Execute a function for every fact matching a given preposition. The fact represents a piece of work that needs to be done. The function is expected to handle the fact and create a successor that consumes it. The service continues running for the life of the process, handling both existing facts and new facts that match the preposision.

service<T, U>(
    start: T,
    preposition: Preposition<T, U>, 
    handler: (message: U) => Promise<void>
): void;


  • start - A fact from which to begin the query
  • preposition - A template function passed into j.for
  • handler - A function to call for each result


Create a service for work to be performed on the server based on a request from a client. For example, a matchmaking service in a game might pair potential players of similar rating.

j.service(lobby, j.for(gameRequestsInLobby), handleGameRequest);

async function handleGameRequest(gameRequest) {
    const otherRequests = (await j.query(lobby, j.for(gameRequestsInLobby)))
        .filter(r =>
            r.player.publicKey !== gameRequest.player.publicKey &&
            Math.abs(r.rating - gameRequest.rating) < 100);
    if (otherRequests.length > 0) {
        const otherRequest = otherRequests[Math.floor(Math.random() * otherRequests.length)];
        await j.fact({
            type: 'Game',
            requests: [gameRequest, otherRequest]

The handler is expected to create a successor that excludes the fact from the query. In the above example, it is assumed that gameRequestsInLobby matches game requests such that no Game exists. Once the successor is created, the request has been handled. Notice that in this example, the successor consumes two game requests. The second request will not trigger the handler.

If the handler does not create such a fact, then the service moves on to the next result. A warning is emitted through the Trace class. In the above example, if there are no suitable game requests, then a warning is emitted and the handler moves on. The handler will not be triggered again for that fact until the process is restarted. In this case, the request remains active until a similarly rated player requests a game.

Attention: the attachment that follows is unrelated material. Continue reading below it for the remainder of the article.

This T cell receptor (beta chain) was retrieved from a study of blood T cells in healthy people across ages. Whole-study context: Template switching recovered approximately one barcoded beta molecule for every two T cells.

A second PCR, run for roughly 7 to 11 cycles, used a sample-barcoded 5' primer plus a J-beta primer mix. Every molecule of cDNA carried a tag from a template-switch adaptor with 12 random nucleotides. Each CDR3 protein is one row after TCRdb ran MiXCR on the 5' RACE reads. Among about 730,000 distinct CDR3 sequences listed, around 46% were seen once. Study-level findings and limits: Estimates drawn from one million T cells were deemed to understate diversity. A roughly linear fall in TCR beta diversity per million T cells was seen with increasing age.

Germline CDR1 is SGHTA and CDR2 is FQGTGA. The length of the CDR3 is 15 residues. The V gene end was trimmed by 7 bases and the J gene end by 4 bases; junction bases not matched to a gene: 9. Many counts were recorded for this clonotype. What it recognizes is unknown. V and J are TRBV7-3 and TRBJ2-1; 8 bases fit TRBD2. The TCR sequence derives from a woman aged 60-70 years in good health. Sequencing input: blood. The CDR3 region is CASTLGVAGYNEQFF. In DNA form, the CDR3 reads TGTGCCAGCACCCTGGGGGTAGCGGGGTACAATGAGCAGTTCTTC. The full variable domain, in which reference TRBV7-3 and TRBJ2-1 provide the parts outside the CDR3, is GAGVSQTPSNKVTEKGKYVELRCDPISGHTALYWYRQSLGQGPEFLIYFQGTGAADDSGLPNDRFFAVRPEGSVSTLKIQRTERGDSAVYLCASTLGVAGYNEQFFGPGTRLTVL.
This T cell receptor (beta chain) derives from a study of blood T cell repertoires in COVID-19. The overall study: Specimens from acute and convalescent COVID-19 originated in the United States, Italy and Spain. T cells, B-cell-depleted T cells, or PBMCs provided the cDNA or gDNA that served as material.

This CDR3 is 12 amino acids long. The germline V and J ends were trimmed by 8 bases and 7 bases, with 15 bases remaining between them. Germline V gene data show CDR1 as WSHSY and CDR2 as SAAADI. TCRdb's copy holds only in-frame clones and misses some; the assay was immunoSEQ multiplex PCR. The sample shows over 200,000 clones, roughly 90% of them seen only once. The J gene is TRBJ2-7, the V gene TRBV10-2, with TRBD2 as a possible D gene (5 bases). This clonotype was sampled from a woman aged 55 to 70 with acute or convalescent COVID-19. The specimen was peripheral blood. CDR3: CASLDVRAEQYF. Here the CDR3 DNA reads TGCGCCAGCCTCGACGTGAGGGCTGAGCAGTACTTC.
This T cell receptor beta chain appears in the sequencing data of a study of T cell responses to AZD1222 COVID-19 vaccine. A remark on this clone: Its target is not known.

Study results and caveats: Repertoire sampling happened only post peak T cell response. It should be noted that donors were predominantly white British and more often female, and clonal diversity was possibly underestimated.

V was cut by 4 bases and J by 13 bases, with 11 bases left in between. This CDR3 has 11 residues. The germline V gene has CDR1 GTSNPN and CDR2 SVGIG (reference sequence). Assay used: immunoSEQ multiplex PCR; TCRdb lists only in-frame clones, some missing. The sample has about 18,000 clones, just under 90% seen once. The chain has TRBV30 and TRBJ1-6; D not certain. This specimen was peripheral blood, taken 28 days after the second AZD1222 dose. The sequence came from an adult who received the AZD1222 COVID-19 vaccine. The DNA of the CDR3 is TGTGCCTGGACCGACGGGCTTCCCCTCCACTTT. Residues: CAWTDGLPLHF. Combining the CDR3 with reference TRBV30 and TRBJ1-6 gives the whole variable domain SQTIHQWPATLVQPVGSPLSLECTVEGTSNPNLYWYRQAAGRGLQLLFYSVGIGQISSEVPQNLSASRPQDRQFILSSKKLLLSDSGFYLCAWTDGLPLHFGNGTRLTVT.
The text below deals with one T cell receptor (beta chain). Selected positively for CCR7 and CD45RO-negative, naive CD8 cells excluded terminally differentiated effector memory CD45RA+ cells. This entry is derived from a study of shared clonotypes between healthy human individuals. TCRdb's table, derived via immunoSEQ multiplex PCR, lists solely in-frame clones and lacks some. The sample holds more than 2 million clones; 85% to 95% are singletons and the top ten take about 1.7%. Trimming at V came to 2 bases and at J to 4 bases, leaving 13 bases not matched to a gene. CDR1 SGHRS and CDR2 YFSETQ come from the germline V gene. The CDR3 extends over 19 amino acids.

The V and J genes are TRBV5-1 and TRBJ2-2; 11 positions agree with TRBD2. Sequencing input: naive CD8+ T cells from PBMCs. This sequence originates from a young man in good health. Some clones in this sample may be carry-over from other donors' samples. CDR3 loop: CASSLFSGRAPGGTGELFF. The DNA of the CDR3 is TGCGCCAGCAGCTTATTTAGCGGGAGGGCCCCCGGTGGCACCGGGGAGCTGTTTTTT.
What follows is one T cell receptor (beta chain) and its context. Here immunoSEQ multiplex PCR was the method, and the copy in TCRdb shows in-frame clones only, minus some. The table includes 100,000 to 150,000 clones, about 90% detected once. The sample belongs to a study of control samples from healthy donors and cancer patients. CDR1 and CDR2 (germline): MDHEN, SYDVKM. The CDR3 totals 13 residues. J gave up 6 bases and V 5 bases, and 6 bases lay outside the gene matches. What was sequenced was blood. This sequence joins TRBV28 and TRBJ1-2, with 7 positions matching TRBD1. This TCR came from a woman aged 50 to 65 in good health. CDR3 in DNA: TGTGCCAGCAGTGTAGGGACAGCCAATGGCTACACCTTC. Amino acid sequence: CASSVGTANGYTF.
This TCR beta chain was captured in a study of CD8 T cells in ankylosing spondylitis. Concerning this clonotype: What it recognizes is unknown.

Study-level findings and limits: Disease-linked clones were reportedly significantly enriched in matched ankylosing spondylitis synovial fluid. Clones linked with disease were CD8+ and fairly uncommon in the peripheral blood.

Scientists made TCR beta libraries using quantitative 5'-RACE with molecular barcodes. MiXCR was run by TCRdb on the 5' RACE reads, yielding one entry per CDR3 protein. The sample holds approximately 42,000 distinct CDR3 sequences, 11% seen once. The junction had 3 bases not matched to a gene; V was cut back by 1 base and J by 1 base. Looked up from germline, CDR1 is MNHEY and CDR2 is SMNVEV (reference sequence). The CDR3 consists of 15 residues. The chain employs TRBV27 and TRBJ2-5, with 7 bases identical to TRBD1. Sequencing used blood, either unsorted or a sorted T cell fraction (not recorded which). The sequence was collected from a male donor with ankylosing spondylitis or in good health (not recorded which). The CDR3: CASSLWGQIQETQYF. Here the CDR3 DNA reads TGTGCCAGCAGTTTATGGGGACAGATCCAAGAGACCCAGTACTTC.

Services are useful for integrating with other data stores. For example, create a service that stores facts into a relational database.

j.service(blog, j.for(commentsInBlog), saveComment);

async function saveComment(comment) {
    const commentId = await insertCommentRow(comment.text, comment.sender);
    await j.fact({
        type: 'Comment.Row',

The successor both excludes the comment from the query (thus handling it), and records the generated ID.

A similar pattern is useful for integrating with third party APIs.

j.service(company, j.for(ordersForCompany), processOrder);

async function processOrder(order) {
    const confirmationNumber = await callOrderProcessingApi(order.details);
    await j.fact({
        type: 'Order.Confirmation',

Finally, services can be used to migrate facts from one structure to another.

j.service(applicationRoot, j.for(version1Courses), upgradeCorseToVersion2);

async function upgradeCourseToVersion2(version1Course) {
    await j.fact({
        type: 'Upgrade.Course.2',
        version1: version1Course,
        version2: {
            type: 'Course.2',

If the structure of the facts have changed significantly, you may choose to migrate all of your history to a new schema rather than accepting both old and new facts. This example creates the version 2 fact at the same time as it creates the upgrade. The presence of the upgrade fact will consume the version 1 fact so that it will no longer be a candidate for upgrading.

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